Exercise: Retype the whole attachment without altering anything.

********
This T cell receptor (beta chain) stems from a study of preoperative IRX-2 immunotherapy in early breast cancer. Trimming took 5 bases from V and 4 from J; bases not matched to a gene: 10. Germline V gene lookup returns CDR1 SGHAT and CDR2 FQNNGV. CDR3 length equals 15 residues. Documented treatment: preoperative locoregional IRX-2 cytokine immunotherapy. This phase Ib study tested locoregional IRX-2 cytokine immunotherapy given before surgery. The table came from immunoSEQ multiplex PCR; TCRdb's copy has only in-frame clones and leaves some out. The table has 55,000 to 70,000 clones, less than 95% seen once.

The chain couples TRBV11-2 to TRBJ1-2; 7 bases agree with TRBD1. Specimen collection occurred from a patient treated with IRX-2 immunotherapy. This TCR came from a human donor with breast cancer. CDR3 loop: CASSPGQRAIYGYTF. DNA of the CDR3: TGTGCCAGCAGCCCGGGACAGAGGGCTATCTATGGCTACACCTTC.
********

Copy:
This T cell receptor (beta chain) stems from a study of preoperative IRX-2 immunotherapy in early breast cancer. Trimming took 5 bases from V and 4 from J; bases not matched to a gene: 10. Germline V gene lookup returns CDR1 SGHAT and CDR2 FQNNGV. CDR3 length equals 15 residues. Documented treatment: preoperative locoregional IRX-2 cytokine immunotherapy. This phase Ib study tested locoregional IRX-2 cytokine immunotherapy given before surgery. The table came from immunoSEQ multiplex PCR; TCRdb's copy has only in-frame clones and leaves some out. The table has 55,000 to 70,000 clones, less than 95% seen once.

The chain couples TRBV11-2 to TRBJ1-2; 7 bases agree with TRBD1. Specimen collection occurred from a patient treated with IRX-2 immunotherapy. This TCR came from a human donor with breast cancer. CDR3 loop: CASSPGQRAIYGYTF. DNA of the CDR3: TGTGCCAGCAGCCCGGGACAGAGGGCTATCTATGGCTACACCTTC.